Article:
Coal-fired power plant reaches emissions deal

Portland General Electric Co., the Sierra Club and other environmental groups lodged a consent decree with the U.S. District Court in Portland to resolve allegations of Clean Air Act violations at the 610 MW coal-fired Boardman power plant in Oregon.

The consent decree settles a suit filed by the environmental groups in 2008. It still needs approval by the court following a 45-day review period by the Environmental Protection Agency and the U.S. Department of Justice. PGE said it contested the allegations while working with the plaintiffs to resolve the matter without further litigation.

The decree caps permitted sulfur dioxide emissions from the Boardman Plant during its remaining coal-fired operation. It also allows for Boardman's continued operation through the end of 2020. In addition, PGE and its Boardman Plant co-owners will provide $2.5 million to the Oregon Community Foundation for environmental projects in the Columbia Gorge area and northeastern Oregon and pay $1 million to reimburse the plaintiffs for legal expenses.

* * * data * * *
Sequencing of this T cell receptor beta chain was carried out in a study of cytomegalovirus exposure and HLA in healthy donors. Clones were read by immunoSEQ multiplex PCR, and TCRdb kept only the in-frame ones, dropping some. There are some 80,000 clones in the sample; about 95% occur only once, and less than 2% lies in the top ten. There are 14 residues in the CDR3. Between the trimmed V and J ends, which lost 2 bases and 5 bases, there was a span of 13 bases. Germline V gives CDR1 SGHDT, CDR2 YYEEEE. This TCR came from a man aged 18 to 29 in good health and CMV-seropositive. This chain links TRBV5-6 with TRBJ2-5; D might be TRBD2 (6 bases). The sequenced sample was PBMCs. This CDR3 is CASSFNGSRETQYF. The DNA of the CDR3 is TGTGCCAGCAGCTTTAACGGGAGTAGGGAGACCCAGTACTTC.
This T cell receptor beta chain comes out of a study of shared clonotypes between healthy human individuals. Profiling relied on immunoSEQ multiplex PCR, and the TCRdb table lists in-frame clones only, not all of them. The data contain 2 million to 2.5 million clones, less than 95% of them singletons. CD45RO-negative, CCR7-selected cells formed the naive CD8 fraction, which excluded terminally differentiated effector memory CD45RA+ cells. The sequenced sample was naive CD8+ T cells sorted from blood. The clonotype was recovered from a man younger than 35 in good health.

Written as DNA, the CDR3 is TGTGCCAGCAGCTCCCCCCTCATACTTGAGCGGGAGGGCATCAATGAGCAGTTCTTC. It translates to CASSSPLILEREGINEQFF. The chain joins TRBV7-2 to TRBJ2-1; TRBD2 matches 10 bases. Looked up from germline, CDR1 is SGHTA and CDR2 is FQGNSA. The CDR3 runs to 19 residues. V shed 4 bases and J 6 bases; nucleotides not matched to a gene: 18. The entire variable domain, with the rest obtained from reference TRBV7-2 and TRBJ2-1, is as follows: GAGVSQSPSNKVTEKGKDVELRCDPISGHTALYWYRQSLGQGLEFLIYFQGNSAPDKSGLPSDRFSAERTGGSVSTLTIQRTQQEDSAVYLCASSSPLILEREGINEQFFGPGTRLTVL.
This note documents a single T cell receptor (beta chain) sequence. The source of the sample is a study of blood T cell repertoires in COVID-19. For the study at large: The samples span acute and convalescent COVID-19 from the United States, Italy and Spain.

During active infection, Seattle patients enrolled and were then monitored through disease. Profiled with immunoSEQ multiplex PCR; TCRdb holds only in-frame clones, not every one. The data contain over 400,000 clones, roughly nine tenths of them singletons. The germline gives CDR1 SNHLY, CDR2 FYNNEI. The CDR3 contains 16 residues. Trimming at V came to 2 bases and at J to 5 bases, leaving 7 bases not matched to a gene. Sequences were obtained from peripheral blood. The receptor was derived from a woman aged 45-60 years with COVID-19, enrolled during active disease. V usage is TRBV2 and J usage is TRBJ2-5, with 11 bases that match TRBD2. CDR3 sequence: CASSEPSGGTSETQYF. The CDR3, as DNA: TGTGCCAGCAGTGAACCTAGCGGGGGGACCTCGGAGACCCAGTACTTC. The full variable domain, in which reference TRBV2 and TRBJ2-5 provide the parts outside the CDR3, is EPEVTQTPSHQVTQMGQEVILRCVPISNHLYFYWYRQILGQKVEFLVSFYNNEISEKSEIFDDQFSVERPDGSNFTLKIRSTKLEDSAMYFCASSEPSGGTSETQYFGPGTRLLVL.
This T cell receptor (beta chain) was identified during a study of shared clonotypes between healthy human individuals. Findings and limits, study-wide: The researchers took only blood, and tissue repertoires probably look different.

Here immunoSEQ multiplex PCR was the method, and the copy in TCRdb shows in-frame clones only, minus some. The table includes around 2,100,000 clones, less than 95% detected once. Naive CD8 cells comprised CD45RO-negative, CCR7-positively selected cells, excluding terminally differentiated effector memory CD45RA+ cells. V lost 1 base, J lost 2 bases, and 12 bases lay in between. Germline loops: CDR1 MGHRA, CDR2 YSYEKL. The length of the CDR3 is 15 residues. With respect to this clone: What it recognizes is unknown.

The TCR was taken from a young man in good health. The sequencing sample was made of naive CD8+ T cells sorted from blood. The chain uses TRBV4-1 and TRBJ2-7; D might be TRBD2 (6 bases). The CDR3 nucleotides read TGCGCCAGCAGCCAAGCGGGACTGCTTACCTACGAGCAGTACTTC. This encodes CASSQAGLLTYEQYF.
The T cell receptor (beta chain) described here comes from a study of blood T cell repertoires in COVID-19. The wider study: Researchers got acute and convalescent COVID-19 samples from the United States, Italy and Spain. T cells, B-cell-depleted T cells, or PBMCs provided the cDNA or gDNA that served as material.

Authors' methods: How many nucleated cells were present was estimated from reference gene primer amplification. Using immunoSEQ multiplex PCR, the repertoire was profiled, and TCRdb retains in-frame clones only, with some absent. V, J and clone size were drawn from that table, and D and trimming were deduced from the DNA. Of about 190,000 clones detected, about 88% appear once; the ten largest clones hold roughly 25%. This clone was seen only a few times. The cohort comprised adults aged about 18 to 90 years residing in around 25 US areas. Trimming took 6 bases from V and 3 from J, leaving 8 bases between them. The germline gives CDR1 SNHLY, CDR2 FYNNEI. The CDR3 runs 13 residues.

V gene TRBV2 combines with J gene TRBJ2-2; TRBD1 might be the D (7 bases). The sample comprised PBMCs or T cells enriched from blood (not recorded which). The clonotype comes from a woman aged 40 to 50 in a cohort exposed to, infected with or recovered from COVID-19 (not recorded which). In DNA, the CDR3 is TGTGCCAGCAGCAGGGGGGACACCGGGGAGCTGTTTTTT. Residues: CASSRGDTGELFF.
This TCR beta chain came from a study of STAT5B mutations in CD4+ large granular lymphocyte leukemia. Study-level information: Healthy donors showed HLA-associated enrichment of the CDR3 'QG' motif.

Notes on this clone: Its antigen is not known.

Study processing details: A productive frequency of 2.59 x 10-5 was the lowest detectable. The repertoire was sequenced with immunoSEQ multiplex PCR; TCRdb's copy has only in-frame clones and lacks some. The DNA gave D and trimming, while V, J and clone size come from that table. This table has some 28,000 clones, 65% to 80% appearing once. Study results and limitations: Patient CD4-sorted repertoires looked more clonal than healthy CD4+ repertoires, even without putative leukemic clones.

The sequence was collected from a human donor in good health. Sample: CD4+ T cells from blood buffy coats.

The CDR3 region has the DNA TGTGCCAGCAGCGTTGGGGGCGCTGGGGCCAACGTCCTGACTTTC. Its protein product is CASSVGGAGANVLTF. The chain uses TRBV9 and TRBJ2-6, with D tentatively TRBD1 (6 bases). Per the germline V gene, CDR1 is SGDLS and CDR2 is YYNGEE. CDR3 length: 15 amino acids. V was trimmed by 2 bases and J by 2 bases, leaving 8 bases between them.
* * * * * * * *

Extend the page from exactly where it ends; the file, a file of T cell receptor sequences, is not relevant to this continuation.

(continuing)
PGE operates the Boardman Plant and owns 65 percent of it. The other owners are Bank of America Leasing LLC, 15 percent; Idaho Power Co., 10 percent; and Power Resources Cooperative, 10 percent.

PGE is installing controls to reduce emissions from the plant and has agreed to end the use of coal there by the end of 2020. The plan was adopted by state regulators in 2010.

On July 5, the EPA approved portions of Oregon’s state implementation plan for regional haze that pertain to the Boardman plantn. EPA approval was the final regulatory step in certifying that the plant's strategy complies with Clean Air Act requirements for regional haze.

PGE installed the first of the planned emissions control retrofits in spring 2011, including controls to filter out 90 percent of the plant’s mercury emissions. PGE also replaced the plant’s burners, which are expected to reduce nitrogen oxide emissions by more than 50 percent. In the fall of 2011, PGE will begin testing a dry sorbent injection system that is expected to reduce permitted emissions of sulfur dioxide 67 percent by 2014 and 75 percent by 2018.

Read more news and features on power plant emissions.

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